(Book Review) LUPA and LAMB by Susan Hawthorne, reviewed by Glenys Livingstone Ph.D.

My heart opened to this book of poems with the very beginning quote from Monique Wittig – one that I have loved and used often myself: a call to remember another time and place when we “bathed bare-bellied”, full of laughter, or, “failing that, invent.” This book by Susan Hawthorne fulfills this promise: it does all of that – remembers, brings forth smiles and laughter, and invents. It is an extraordinary weaving, a poetic work in the tradition of Marija Gimbutas’s archaeomythology.

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Lupa and Lamb cover 2-1This is such an excellent book for those of us who desire Her. It is a wonderful reframing and restoration of characters and events from the archives of consciousness: not all of whom may be fully known to the reader personally, but all are introduced very well, recalled and invited to mind with notes in the back of the book and at the side of pages.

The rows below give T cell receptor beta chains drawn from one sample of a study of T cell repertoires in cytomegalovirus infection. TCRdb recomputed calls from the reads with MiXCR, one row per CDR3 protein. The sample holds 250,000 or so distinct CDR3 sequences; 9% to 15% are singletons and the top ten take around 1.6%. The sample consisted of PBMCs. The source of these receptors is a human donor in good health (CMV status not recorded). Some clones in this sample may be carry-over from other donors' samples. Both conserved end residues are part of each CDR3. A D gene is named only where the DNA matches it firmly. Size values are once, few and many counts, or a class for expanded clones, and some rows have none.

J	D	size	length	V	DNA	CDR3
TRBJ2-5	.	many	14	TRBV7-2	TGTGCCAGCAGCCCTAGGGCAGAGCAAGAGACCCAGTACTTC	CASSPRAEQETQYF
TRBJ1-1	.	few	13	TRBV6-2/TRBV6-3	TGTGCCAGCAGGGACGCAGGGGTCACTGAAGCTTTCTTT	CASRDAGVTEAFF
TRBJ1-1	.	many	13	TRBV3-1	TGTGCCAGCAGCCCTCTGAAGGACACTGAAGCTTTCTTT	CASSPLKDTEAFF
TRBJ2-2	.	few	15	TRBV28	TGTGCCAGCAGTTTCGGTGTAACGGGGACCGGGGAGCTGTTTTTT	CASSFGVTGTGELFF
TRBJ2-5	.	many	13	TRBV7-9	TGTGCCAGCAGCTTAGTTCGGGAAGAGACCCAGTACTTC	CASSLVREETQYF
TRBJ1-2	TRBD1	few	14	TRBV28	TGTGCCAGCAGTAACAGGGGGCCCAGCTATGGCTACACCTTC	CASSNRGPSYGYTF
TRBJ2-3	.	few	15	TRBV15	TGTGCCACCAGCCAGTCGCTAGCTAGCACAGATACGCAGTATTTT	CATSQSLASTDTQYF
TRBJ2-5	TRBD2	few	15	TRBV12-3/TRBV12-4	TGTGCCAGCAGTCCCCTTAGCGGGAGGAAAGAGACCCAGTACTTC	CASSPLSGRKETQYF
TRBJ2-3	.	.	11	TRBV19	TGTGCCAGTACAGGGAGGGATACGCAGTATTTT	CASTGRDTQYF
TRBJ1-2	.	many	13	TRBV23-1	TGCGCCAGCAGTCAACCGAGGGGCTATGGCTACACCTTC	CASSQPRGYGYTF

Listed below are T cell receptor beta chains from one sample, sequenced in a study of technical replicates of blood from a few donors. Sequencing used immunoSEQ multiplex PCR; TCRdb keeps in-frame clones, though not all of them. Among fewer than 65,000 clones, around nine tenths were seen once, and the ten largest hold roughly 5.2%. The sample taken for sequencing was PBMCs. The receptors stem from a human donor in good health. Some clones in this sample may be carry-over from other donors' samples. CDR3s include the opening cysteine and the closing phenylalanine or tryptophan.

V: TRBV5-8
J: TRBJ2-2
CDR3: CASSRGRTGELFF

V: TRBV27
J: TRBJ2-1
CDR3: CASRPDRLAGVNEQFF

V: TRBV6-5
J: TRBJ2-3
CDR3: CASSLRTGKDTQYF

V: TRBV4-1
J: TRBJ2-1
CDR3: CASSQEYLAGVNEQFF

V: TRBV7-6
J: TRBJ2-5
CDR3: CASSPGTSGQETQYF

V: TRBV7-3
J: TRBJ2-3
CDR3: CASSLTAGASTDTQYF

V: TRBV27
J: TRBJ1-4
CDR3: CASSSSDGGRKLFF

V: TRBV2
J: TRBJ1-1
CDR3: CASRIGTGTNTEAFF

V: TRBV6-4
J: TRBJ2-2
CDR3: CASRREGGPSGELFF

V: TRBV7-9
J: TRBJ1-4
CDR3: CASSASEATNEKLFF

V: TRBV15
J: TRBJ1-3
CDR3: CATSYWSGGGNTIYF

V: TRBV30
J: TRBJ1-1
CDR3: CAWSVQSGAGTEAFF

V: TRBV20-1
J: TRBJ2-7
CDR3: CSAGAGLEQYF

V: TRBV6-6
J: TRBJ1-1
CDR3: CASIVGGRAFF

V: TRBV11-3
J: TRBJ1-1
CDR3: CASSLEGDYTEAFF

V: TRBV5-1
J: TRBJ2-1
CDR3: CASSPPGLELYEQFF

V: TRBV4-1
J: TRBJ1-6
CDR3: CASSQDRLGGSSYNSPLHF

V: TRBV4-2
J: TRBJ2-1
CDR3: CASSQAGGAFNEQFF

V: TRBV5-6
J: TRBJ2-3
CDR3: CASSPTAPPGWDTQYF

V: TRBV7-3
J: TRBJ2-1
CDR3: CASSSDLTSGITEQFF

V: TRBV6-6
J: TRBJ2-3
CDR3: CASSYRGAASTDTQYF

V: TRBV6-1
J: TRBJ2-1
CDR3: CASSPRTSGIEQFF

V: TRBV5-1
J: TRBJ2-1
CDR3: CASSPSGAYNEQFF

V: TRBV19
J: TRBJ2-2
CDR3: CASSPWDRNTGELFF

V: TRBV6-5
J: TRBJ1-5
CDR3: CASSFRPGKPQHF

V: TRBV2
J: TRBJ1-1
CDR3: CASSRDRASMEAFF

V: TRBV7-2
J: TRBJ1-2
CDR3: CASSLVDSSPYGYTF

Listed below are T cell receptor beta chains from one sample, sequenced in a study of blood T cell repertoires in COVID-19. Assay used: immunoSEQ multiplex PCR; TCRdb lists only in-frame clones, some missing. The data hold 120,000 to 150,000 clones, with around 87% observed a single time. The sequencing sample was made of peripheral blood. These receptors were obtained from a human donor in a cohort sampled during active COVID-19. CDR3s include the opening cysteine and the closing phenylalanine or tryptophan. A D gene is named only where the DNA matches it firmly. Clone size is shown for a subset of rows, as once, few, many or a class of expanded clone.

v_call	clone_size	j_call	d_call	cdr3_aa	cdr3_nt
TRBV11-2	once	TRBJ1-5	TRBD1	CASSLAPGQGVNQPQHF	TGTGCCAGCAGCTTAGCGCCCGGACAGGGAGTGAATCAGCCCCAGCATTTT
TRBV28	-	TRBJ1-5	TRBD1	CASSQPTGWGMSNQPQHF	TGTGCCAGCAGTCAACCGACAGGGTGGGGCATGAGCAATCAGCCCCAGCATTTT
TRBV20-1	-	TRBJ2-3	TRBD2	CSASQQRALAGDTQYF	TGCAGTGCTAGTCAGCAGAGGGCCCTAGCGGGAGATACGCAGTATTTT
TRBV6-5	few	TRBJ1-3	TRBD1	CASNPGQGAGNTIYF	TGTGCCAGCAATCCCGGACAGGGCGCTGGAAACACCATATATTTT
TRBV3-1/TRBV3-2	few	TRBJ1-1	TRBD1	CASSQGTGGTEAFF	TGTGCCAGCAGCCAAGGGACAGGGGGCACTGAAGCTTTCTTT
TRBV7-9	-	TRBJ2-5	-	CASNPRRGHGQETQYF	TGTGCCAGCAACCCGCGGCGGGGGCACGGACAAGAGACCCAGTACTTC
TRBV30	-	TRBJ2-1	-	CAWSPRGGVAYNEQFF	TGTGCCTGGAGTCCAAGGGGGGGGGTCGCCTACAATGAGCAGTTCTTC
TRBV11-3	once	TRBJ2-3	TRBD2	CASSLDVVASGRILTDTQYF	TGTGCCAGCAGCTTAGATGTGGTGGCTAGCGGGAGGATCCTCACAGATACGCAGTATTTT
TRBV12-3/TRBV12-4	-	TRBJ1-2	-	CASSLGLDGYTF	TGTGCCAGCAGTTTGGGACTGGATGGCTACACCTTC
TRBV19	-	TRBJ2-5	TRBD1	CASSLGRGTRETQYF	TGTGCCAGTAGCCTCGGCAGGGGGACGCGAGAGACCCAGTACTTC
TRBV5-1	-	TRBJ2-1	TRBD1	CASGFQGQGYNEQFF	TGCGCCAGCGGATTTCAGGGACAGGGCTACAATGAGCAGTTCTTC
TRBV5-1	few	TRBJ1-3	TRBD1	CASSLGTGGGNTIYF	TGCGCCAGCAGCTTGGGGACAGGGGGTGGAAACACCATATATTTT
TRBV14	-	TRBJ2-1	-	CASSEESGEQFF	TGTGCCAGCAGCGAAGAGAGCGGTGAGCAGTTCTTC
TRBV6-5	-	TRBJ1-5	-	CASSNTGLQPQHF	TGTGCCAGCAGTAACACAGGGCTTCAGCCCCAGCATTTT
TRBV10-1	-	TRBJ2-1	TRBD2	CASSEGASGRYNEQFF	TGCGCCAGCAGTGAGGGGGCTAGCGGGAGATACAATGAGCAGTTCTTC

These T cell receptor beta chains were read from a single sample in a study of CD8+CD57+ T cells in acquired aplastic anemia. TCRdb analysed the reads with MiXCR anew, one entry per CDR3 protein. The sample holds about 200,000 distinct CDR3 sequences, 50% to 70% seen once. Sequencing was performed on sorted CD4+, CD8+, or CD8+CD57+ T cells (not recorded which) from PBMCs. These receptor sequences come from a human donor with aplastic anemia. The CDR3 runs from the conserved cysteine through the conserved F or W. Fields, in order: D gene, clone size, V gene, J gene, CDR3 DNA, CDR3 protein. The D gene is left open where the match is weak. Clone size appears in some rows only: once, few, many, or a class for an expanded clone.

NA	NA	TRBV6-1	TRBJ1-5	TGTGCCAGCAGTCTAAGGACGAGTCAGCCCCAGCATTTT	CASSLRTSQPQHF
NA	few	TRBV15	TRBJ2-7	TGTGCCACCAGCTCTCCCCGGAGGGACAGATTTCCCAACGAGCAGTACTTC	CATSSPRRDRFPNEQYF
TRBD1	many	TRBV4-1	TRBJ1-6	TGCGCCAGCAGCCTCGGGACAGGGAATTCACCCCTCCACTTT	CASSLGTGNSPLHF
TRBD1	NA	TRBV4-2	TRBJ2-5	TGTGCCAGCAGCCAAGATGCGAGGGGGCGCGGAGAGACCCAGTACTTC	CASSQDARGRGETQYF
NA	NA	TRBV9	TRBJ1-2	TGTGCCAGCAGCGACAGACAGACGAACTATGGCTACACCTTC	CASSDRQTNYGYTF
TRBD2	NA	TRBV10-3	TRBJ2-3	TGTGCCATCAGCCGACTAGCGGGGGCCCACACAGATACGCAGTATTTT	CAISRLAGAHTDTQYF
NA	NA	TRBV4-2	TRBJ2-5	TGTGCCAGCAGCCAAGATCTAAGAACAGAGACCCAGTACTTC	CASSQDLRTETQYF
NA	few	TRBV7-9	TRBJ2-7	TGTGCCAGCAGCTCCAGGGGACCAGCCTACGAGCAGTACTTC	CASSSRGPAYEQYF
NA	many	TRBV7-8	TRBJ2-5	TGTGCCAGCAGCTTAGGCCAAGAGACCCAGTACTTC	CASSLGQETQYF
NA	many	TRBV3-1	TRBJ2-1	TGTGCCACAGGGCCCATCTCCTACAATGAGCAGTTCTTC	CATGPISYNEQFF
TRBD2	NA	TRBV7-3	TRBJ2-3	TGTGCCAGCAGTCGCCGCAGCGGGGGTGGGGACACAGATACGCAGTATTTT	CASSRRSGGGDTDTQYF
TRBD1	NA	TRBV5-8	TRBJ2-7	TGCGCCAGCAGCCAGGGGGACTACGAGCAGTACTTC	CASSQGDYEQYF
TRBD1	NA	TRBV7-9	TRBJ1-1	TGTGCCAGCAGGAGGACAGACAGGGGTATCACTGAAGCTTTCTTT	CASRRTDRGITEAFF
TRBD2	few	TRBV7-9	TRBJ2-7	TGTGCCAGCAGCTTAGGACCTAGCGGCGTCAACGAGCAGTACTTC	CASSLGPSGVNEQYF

My heart opened to this book of poems with the very beginning quote from Monique Wittig – one that I have loved and used often myself: a call to remember another time and place when we “bathed bare-bellied”, full of laughter, or, “failing that, invent.” This book by Susan Hawthorne fulfills this promise: it does all of that – remembers, brings forth smiles and laughter, and invents. It is an extraordinary weaving, a poetic work in the tradition of Marija Gimbutas’s archaeomythology.

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Stuart McHardy

A Lad o Pairts Speaks

Feral Words

Author blog of William A. Young; journeys through the mythology of the northern fringes of Europe

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Magoism, the Way of WE in S/HE

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